November 23, 2000
MEDIA CONTACT ONLY: Marjorie Centofanti
PHONE: (410) 955-8725
Henry Brem, M.D., a nationally acclaimed neurosurgeon, is the new director of neurosurgery at Johns Hopkins. Brem succeeds neurosurgeon Donlin Long, M.D., the departmentís chairman for 27 years.
In his 16 years at Hopkins, Brem has been instrumental in building a research and clinical center widely credited with changing the outlook for brain tumor patients. A seasoned scientist as well as a neurosurgeon, Brem reinstituted Hopkinsí Hunterian Neurosurgical Research Laboratory ó originally founded by Hopkinsí first neurosurgeon, Harvey Cushing ó with a new focus on medical and surgical therapies for brain tumors. Heís one of few surgeons to be elected to the National Academy of Sciencesí Institute of Medicine. Brem also recently received the Grass Foundation Award from the Society of Neurological Surgeons, the highest honor that society awards for leadership in neurosurgical research.
Yet Brem also has a surgical practice with worldwide referrals for brain tumors. Under his direction, Johns Hopkins has become one of the largest and highest clinical volume brain tumor centers in the United States.
"Weíre indeed fortunate to have someone with Dr. Bremís multiple skills to lead the Department of Neurosurgery," says Edward D. Miller, M.D., dean of faculty of the Johns Hopkins School of Medicine and CEO of Johns Hopkins Medicine.
As a graduate student in 1975, working at Harvard with Judah Folkman, Brem discovered the first angiogenesis inhibitor, one of a class of molecules scientists quickly recognized for their potential to block tumor growth. At Hopkins, Brem and his colleagues went on to isolate a specific angiogenesis inhibitor in the eye. He and his colleagues have subsequently discovered two new angiogenesis agents, both of which are currently in clinical trials.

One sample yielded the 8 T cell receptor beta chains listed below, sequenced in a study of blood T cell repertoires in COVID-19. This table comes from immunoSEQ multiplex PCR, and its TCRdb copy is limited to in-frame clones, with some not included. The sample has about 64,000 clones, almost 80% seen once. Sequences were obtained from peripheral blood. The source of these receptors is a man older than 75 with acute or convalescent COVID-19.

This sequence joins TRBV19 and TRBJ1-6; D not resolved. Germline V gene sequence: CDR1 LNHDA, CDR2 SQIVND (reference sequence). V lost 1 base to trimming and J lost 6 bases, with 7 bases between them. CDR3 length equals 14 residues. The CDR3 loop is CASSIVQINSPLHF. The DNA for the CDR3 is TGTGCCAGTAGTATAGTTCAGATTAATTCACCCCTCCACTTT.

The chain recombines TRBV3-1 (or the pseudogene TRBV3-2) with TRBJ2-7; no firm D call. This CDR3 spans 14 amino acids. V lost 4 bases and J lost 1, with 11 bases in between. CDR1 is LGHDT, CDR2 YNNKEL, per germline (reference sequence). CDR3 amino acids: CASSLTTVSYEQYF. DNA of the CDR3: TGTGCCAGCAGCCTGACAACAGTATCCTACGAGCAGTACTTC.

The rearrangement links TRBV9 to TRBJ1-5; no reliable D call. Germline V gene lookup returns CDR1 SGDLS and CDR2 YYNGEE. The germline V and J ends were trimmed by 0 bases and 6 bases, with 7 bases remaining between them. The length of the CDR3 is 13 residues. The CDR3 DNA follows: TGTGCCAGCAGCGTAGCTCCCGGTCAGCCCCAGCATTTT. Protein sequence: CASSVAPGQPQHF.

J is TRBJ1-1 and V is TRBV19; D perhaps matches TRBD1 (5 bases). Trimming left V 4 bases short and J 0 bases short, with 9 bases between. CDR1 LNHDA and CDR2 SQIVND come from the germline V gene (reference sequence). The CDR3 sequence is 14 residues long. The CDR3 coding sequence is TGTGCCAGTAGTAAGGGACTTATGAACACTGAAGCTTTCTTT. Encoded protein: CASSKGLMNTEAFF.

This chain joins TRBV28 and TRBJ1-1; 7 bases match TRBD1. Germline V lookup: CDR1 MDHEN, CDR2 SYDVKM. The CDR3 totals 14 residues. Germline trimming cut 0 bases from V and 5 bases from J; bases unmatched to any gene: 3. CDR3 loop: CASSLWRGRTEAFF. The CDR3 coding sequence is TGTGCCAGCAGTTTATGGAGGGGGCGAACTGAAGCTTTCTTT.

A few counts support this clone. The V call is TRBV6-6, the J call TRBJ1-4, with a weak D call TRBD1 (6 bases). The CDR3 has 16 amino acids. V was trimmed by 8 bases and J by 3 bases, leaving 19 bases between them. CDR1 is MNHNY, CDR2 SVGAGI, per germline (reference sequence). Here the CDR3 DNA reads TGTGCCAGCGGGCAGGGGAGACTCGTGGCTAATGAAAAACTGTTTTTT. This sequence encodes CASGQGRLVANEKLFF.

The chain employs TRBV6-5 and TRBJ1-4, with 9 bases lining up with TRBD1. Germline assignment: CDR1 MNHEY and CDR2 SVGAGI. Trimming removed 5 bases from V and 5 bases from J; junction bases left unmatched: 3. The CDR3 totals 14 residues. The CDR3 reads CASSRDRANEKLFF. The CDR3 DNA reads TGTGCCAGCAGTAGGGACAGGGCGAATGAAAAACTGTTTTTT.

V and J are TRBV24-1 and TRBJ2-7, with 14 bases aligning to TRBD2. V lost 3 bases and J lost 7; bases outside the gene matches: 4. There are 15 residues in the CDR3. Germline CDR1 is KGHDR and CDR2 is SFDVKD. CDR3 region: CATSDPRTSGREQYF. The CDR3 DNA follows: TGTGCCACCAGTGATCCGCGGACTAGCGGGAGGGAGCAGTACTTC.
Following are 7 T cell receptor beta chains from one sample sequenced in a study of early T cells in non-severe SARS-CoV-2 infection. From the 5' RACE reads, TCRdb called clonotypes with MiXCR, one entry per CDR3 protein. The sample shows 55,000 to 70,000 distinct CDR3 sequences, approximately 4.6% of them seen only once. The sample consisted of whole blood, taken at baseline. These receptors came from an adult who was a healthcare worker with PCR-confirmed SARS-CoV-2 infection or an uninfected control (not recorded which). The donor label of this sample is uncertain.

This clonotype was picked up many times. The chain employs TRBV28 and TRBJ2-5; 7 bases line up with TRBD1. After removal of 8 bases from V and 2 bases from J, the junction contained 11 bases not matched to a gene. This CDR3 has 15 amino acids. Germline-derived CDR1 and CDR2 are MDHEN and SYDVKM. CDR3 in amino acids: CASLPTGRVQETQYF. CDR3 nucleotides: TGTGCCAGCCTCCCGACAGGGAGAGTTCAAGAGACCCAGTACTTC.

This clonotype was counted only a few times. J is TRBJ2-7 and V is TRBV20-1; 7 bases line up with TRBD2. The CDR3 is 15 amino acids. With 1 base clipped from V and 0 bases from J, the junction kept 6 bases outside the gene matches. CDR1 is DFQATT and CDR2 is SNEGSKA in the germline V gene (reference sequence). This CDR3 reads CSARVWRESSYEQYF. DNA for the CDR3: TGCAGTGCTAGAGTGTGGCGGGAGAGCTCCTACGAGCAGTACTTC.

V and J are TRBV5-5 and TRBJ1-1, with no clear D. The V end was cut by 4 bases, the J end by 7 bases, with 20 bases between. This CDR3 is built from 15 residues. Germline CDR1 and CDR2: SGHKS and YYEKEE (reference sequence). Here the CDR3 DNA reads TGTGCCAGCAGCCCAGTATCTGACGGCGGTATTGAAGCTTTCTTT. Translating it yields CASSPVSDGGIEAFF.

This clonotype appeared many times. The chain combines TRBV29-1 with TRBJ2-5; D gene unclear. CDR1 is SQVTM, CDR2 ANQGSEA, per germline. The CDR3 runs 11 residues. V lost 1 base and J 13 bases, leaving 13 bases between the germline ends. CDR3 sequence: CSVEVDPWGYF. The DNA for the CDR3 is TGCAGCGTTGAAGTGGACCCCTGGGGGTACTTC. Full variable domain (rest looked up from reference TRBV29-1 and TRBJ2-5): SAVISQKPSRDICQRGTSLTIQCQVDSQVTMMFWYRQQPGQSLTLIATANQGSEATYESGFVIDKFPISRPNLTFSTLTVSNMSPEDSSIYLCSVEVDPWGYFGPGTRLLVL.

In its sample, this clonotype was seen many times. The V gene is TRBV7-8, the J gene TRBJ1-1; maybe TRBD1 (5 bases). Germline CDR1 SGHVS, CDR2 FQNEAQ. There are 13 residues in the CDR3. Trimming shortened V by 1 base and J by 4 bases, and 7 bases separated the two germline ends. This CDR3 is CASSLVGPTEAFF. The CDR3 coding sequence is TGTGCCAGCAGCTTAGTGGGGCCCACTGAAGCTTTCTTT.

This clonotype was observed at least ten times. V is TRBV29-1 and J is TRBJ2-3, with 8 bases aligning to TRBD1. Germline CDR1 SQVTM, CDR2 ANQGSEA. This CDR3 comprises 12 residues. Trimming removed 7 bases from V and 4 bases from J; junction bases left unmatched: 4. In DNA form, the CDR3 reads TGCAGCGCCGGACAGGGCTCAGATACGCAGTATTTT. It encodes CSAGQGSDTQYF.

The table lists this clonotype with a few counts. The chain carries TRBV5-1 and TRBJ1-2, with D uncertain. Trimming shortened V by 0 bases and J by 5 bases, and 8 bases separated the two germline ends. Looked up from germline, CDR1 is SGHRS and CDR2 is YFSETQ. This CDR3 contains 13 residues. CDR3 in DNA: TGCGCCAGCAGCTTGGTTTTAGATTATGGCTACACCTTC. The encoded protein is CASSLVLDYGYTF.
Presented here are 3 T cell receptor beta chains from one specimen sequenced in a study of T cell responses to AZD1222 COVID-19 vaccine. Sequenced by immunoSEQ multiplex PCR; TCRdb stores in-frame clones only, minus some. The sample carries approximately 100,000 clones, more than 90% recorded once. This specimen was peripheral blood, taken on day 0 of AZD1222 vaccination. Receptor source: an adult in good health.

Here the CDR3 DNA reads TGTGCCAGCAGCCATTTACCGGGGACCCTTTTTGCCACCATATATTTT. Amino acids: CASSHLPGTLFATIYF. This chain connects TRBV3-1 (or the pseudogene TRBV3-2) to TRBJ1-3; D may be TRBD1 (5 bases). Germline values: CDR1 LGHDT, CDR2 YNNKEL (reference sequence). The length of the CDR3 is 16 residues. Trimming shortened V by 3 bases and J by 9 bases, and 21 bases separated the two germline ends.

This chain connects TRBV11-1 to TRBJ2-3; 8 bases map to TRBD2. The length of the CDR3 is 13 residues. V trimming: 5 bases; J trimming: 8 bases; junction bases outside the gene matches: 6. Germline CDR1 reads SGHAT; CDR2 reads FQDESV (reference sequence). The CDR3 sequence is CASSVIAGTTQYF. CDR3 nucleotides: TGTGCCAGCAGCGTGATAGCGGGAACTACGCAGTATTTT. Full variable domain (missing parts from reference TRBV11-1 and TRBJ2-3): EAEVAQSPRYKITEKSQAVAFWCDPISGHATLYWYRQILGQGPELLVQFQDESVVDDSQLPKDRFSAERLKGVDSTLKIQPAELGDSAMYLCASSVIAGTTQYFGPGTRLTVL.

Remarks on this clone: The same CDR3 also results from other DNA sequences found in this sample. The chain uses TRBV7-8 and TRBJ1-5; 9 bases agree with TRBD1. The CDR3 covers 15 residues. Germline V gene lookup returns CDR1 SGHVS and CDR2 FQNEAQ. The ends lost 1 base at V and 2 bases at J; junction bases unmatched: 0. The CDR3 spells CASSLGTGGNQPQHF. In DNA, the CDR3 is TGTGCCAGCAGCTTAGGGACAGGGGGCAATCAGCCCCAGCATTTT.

Collaborating with scientists at MIT, Brem developed a polymer for direct delivery of chemotherapy into the brains of patients with brain tumors. He directed clinical trials of the polymer, called Gliadel, which led to the first FDA approval of a brain tumor treatment in 23 years. Bremís current research on brain tumor treatment includes anti-angiogenesis approaches, vaccines and implantation of microchips that direct the programmed release of potent anti-cancer therapeutic agents.
Brem is the principal investigator in a $14.8 million NIH-sponsored National Cooperative Discovery group that develops new drug delivery approaches for the brain.
Brem obtained his bachelorís degree from NYU and did graduate work in biochemistry at Harvard. His M.D. degree is from Harvard Medical School. He trained in surgery at the Peter Bent Brigham Hospital in Boston and in neurosurgery at the Neurological Institute of New York at Columbia University. Brem joined the Hopkins faculty in 1984. Heís presently a professor of neurosurgery, ophthalmology and oncology and, with this appointment, becomes the Harvey Cushing Professor of Neurosurgery at Hopkins.
The author of more than 150 articles in scientific journals, Brem has profoundly influenced students and residents. He was awarded the Professorsí Award for Excellence in Teaching. The Department of Neurosurgery has 13 full-time neurosurgeons, 18 residents in training and performs more than 3,500 operations a year, making it one of the largest neurosurgery centers in the world.